Residents concerned with the safety of a pedestrian crossing on Anderson and Pine streets may be interested to know that the crossing has been relocated approximately 200 metres further east near the entrance to 1st Street.
The crossing installation began on October 15 and Hugh Eberle, district manager for the Ministry of Transportation and Infrastructure, said they expect the LED illuminated signs to be complete by this week.
He said the sign faces are internally illuminated overhead lights, not pedestrian controlled lights.
There have been several reported accidents causing injury involving pedestrians and vehicles over the years along this stretch of road.
ICBC records show there have been three vehicle crashes at Anderson and Pine streets and a total of 17 vehicle crashes on Anderson Street between Front Street and Nelson Avenue from 2009 to 2013.
Nelson Police Department said they know of at least two pedestrian accidents, one of which the pedestrian was seriously injured in 2010 and another saw the victim go to the hospital in 2012.
Sgt. Dino Falcone said the police’s recommendations to the Ministry of Transportation did include an amber flashing light at that pedestrian crossing.
One Pine Street resident, Leslie Frampton, has been collecting signatures for a petition asking the City of Nelson to add a traffic light at what is now the old crossing. The first she knew of the crossing change was when she saw road crews removing the white crossing stripes off the pavement on Friday, October 31.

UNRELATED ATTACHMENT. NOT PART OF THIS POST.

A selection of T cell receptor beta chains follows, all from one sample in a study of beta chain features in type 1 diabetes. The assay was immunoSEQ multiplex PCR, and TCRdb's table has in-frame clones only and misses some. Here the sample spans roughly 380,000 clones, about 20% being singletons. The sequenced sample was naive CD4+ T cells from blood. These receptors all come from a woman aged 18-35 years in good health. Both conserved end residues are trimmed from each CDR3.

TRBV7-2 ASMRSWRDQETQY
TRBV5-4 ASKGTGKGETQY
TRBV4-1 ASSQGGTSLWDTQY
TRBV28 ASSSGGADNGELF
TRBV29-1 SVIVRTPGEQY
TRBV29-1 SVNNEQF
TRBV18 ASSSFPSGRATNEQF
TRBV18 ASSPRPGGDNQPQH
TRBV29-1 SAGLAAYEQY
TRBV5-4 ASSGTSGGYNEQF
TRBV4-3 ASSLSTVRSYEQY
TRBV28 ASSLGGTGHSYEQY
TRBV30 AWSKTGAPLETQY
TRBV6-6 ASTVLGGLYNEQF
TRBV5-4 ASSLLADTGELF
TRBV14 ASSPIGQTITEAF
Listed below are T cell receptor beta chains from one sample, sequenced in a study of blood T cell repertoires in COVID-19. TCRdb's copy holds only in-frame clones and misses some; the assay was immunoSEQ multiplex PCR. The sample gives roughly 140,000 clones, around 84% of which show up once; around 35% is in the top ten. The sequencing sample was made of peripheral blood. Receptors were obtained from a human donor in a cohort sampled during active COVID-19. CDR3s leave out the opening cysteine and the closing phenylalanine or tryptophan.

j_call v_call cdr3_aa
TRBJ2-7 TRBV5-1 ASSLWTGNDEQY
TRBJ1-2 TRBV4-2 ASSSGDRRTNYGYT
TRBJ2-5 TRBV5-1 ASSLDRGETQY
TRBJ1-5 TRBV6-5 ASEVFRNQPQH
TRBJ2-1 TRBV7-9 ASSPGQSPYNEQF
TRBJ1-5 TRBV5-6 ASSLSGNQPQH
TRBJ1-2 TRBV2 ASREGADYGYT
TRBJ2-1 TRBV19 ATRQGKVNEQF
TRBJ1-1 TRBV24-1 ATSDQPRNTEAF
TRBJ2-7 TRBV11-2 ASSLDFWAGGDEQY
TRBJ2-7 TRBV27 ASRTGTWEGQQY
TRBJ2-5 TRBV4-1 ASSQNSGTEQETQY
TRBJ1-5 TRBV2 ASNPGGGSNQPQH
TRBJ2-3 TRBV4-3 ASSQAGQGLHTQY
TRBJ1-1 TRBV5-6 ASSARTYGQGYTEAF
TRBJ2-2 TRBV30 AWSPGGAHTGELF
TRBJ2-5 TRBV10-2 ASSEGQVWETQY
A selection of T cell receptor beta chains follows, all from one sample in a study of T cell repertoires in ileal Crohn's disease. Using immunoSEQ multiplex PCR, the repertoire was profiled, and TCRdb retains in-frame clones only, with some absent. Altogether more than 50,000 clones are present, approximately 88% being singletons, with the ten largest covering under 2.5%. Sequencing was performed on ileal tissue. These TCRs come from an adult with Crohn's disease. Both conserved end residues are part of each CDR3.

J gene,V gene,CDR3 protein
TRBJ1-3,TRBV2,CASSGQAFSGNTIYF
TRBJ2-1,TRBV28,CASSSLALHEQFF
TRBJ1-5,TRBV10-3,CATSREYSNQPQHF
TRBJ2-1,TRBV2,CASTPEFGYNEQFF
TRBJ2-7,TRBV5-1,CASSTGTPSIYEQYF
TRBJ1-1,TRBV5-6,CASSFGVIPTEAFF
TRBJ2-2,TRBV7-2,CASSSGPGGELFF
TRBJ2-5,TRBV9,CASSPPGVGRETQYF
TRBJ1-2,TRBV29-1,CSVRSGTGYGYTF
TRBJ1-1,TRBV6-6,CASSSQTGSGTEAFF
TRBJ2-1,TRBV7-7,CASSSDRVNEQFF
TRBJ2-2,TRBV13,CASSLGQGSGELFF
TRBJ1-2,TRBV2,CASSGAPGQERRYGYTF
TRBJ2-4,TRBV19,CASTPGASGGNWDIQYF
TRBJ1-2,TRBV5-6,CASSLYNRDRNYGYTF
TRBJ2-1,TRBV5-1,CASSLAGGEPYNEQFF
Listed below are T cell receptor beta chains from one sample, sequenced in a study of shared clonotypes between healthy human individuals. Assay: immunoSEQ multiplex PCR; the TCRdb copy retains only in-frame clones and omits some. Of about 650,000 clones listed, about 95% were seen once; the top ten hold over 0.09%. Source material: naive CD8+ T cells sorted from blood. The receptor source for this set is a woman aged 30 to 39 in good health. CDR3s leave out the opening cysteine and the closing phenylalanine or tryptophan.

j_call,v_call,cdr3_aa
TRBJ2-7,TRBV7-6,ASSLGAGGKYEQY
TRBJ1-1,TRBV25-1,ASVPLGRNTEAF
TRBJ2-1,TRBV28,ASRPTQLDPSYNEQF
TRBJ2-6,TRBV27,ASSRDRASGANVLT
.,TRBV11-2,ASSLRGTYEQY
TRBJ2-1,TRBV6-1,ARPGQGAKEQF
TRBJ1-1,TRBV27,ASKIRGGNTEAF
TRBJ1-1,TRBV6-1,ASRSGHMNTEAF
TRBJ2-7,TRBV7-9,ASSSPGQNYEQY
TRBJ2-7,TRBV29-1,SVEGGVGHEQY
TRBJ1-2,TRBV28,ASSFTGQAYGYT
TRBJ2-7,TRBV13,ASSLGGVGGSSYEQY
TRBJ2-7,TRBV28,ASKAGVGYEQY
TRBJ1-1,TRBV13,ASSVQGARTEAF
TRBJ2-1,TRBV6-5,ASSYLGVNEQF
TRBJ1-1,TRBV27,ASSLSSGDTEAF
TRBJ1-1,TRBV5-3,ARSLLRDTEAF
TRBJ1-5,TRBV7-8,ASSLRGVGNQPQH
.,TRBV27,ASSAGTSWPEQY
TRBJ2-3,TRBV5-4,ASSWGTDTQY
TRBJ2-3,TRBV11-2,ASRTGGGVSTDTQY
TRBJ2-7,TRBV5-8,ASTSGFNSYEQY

She said the new crossing location won’t do much good without any traffic lights. She went on to explain that she has been “bumped” by vehicles three times using the crosswalk including once when a vehicle hit the grocery cart she was pushing, which then swung around and hit her. She said the vehicle in that instance did not stop.
Frampton said she still plans to present her petition to Nelson Council as she still wants a traffic light installed.
Ebele explained the reasoning behind the location change.
“With the 2013 residential development of the three-story Anderson Gardens housing facility dedicated to low-income seniors and people with disabilities, the City of Nelson and the Ministry of Transportation and Infrastructure reassessed the existing crossing and decided to enhance the safety of the Hwy 3A (Anderson Street) crossing by moving the location and improving the lighting at the crossing.”
Eberle said “through a very collaborative effort and funding partnership agreement, the ministry and the City of Nelson chose the site at 1st Street” for three reasons.
The new location offered the best sight lines for both directions of traffic on Anderson Street, it provided direct access to the existing bus stop on 1st Street and is a central access point for residents in the area.
Eberle stated that “the design of the new crosswalk also includes a number of special features such as an overhead back-lit LED sign to bring further awareness to motorists of the presence of a crosswalk and the signs will include LED lights that shine down on the crosswalk – illuminating pedestrians that are waiting for, or using the crosswalk.
The safety of the highway user is of the up-most importance for the Ministry.”
In the Southern Interior, on average, 12 pedestrians are killed and 240 pedestrians are injured in crashes every year. (ICBC and police data from 2009 to 2013.)
For information on pedestrian safety, check out ICBC’s current campaign at icbc.com/road-safety/sharing-road/.